Electrochemical contrast switching between black and white appearance of gelatin-covered zinc
Peer reviewed, Journal article
MetadataShow full item record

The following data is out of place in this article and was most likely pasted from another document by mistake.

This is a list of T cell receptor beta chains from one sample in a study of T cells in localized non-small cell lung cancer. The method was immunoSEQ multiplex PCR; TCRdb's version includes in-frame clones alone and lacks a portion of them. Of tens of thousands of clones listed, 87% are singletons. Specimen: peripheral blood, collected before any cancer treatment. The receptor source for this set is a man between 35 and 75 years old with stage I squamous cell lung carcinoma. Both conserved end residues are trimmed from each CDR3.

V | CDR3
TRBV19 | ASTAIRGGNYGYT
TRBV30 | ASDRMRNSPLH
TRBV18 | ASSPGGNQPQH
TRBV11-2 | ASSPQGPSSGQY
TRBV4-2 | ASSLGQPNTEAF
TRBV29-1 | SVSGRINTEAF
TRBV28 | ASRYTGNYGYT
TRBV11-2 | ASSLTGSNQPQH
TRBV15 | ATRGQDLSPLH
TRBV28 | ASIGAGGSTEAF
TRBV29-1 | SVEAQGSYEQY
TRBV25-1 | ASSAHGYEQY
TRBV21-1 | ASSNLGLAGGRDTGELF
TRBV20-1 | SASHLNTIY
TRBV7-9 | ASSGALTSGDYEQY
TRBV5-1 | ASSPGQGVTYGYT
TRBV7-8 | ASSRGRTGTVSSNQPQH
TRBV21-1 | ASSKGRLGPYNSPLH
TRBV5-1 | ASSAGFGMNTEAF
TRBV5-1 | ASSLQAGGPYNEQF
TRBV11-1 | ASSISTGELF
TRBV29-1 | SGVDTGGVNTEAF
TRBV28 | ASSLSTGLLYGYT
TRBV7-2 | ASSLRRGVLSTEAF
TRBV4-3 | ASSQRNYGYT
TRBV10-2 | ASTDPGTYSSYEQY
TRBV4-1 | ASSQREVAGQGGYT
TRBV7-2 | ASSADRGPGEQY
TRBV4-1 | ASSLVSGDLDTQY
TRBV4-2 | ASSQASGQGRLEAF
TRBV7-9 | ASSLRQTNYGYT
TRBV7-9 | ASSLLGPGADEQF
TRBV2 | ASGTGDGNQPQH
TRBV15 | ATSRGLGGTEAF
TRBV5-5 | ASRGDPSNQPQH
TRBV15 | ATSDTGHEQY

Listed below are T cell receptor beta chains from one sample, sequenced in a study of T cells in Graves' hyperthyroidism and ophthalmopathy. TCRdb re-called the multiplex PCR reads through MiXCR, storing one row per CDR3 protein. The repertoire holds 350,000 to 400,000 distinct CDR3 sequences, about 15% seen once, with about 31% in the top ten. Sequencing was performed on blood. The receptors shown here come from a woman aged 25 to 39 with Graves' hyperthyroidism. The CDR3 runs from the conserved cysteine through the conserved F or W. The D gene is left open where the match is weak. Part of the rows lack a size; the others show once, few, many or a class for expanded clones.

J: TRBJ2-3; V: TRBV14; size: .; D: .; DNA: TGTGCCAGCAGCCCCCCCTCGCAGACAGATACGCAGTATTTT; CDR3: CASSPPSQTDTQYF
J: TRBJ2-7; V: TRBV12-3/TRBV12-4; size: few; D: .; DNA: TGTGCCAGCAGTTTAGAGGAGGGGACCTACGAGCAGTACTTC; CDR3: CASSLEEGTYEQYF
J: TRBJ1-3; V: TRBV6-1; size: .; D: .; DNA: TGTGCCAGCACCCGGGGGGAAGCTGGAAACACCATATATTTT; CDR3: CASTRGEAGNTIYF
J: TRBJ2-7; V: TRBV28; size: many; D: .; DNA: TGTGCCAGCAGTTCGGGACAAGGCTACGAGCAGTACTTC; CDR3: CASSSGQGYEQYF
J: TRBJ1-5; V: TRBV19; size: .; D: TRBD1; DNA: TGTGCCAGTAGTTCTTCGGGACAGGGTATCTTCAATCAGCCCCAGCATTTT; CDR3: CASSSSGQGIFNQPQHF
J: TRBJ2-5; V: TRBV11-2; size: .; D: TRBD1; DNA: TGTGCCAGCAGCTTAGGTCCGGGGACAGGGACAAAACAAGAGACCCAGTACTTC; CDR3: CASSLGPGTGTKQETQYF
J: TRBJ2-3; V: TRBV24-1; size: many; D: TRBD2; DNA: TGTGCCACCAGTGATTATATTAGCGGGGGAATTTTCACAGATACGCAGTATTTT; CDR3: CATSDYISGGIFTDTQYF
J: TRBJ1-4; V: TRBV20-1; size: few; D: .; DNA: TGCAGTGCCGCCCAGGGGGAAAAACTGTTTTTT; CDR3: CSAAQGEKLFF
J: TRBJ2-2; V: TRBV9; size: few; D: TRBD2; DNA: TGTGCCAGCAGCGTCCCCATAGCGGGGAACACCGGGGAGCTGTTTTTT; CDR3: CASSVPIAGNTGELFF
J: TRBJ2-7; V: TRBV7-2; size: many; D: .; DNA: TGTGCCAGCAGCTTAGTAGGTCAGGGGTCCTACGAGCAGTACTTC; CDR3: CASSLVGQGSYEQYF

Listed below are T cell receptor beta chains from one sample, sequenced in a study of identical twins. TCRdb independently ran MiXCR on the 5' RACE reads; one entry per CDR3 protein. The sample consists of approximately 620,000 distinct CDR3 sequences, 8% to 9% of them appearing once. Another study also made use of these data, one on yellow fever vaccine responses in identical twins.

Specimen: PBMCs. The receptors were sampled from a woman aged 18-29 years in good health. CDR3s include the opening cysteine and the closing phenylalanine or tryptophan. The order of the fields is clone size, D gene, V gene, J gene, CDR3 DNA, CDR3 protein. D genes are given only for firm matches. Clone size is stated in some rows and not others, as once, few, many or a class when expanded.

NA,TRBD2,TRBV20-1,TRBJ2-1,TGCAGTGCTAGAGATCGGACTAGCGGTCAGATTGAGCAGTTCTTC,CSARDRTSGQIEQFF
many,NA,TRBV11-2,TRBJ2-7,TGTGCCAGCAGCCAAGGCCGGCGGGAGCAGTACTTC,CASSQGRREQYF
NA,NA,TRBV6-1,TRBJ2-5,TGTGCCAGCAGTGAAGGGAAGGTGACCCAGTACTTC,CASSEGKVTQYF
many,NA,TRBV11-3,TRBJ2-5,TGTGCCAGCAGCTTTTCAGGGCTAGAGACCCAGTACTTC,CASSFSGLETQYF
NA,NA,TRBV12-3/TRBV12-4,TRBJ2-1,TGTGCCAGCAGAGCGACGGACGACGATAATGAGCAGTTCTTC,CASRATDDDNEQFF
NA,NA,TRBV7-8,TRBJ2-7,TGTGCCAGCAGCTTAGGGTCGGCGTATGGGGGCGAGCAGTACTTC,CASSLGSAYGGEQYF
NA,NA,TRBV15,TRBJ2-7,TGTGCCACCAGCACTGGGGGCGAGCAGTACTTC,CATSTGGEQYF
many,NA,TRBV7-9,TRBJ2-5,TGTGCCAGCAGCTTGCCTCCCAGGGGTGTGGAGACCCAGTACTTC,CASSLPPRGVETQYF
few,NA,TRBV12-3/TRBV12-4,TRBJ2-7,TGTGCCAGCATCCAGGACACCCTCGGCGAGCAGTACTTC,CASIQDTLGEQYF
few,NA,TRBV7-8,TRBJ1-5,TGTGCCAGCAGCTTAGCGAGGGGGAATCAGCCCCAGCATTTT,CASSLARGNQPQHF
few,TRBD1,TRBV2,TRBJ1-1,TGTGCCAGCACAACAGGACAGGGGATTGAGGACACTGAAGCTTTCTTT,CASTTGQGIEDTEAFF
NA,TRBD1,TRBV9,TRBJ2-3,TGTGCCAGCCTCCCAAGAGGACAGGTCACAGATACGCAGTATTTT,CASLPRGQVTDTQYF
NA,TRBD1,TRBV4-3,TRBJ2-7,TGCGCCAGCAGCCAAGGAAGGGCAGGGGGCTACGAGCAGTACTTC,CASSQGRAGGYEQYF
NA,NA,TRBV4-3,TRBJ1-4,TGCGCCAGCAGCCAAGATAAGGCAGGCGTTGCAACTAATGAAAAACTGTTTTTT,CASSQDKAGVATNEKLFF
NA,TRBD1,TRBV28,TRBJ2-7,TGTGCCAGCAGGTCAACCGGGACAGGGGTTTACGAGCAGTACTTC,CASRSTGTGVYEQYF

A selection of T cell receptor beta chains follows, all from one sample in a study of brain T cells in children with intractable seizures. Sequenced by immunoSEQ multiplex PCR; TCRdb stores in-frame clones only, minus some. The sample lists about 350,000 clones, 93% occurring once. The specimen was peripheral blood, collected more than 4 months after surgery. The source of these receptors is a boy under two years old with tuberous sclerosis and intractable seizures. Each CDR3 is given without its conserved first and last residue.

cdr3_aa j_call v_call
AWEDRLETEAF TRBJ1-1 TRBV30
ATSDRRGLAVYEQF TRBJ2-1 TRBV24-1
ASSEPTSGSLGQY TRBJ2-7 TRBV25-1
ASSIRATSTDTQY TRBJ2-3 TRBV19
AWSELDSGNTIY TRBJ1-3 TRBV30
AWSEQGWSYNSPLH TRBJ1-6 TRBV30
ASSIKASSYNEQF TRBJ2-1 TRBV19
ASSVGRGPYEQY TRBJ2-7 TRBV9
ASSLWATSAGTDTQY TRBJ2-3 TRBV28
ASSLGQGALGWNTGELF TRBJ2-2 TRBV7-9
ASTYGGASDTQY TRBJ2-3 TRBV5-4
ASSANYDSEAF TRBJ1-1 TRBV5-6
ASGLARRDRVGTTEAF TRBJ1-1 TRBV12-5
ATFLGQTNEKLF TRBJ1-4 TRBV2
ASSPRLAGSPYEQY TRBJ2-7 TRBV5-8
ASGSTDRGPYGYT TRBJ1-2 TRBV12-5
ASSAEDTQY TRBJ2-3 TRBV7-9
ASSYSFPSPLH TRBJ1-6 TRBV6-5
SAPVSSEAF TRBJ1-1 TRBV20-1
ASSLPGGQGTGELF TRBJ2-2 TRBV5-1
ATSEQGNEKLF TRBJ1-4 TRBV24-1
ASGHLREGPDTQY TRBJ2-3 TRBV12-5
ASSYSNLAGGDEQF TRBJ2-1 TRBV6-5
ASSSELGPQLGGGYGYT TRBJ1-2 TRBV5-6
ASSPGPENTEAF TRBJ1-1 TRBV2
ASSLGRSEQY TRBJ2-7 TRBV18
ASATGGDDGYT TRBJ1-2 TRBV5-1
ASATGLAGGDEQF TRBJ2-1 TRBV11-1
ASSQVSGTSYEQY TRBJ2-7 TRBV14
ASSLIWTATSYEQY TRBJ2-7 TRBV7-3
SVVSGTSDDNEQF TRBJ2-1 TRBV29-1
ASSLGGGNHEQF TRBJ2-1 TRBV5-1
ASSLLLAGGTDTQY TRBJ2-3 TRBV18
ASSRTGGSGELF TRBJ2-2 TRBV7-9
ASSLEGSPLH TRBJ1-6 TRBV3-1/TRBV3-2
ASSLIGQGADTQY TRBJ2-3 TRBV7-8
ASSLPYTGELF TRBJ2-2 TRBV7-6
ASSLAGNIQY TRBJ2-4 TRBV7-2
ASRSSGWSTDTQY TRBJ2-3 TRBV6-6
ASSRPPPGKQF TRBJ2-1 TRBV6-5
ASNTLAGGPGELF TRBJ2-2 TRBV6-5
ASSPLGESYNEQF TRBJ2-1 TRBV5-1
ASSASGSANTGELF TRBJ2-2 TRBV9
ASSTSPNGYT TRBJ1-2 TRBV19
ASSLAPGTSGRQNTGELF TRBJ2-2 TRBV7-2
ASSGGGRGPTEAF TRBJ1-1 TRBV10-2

Zinc and its alloys are widely used in the surface protection of metallic structural materials. Thus, zinc is an interesting and relevant candidate material for preparing stimuli-responsive surfaces. In this work, the switching of the optical appearance of zinc between black and white by an applied electrode potential is demonstrated. The zinc surface was covered by gelatin films and subjected to cyclic voltammetry (CV) in a chloride-containing electrolyte which induced pitting corrosion on the zinc surface. Between the different parts of the CV cycles, a reversible change in optical appearance was observed. During the oxidative half-cycles, the surfaces appear white, and during the reductive half-cycles, the surfaces appear brown to black, i.e. dark. Surface characterisation by x-ray photoelectron spectroscopy (XPS) and infrared (IR) spectroscopy shows that the gelatin coating is slightly oxidised during intial stages of the process, but remains intact and present at the surface. Raman spectra prove the presence of ZnO at the interface. Surface analysis shows only minor differences in composition between the black and white surfaces. Based on the available characterisation data, the white appearance associated with anodic currents is attributed to the formation of a non-passivating ZnO. The black appearance associated with cathodic currents is attributed to reduction of surface-confined zinc species, including ZnO and Zn2+. The role of the gelatin is presumably to prevent diffusion of the dissolution products into solution by complex formation and by acting as a diffusion barrier; gelatin will also affect the morphology of the reduction products. A similar switching was observed when gelatin was added to chloride electrolyte; surface analysis showed gelatin adsorption in this case. The black/white switching may, e.g. be useful for surfaces self-indicating corrosion potentials of galvanised steel.